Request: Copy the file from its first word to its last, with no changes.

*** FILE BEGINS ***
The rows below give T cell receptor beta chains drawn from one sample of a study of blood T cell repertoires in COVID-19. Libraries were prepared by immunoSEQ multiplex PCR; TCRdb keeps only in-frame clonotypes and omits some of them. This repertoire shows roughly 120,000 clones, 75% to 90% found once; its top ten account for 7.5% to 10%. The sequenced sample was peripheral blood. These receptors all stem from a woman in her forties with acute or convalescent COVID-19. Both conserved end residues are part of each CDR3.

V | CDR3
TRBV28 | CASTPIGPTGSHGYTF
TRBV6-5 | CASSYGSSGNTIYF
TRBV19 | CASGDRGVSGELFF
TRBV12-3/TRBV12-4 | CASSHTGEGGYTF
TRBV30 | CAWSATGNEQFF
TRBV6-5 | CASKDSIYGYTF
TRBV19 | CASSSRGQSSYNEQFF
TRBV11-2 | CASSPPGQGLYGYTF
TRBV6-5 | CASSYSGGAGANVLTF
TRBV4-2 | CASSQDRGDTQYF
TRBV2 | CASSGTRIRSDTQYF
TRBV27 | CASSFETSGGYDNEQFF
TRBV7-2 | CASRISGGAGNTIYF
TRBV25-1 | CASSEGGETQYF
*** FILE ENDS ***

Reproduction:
The rows below give T cell receptor beta chains drawn from one sample of a study of blood T cell repertoires in COVID-19. Libraries were prepared by immunoSEQ multiplex PCR; TCRdb keeps only in-frame clonotypes and omits some of them. This repertoire shows roughly 120,000 clones, 75% to 90% found once; its top ten account for 7.5% to 10%. The sequenced sample was peripheral blood. These receptors all stem from a woman in her forties with acute or convalescent COVID-19. Both conserved end residues are part of each CDR3.

V | CDR3
TRBV28 | CASTPIGPTGSHGYTF
TRBV6-5 | CASSYGSSGNTIYF
TRBV19 | CASGDRGVSGELFF
TRBV12-3/TRBV12-4 | CASSHTGEGGYTF
TRBV30 | CAWSATGNEQFF
TRBV6-5 | CASKDSIYGYTF
TRBV19 | CASSSRGQSSYNEQFF
TRBV11-2 | CASSPPGQGLYGYTF
TRBV6-5 | CASSYSGGAGANVLTF
TRBV4-2 | CASSQDRGDTQYF
TRBV2 | CASSGTRIRSDTQYF
TRBV27 | CASSFETSGGYDNEQFF
TRBV7-2 | CASRISGGAGNTIYF
TRBV25-1 | CASSEGGETQYF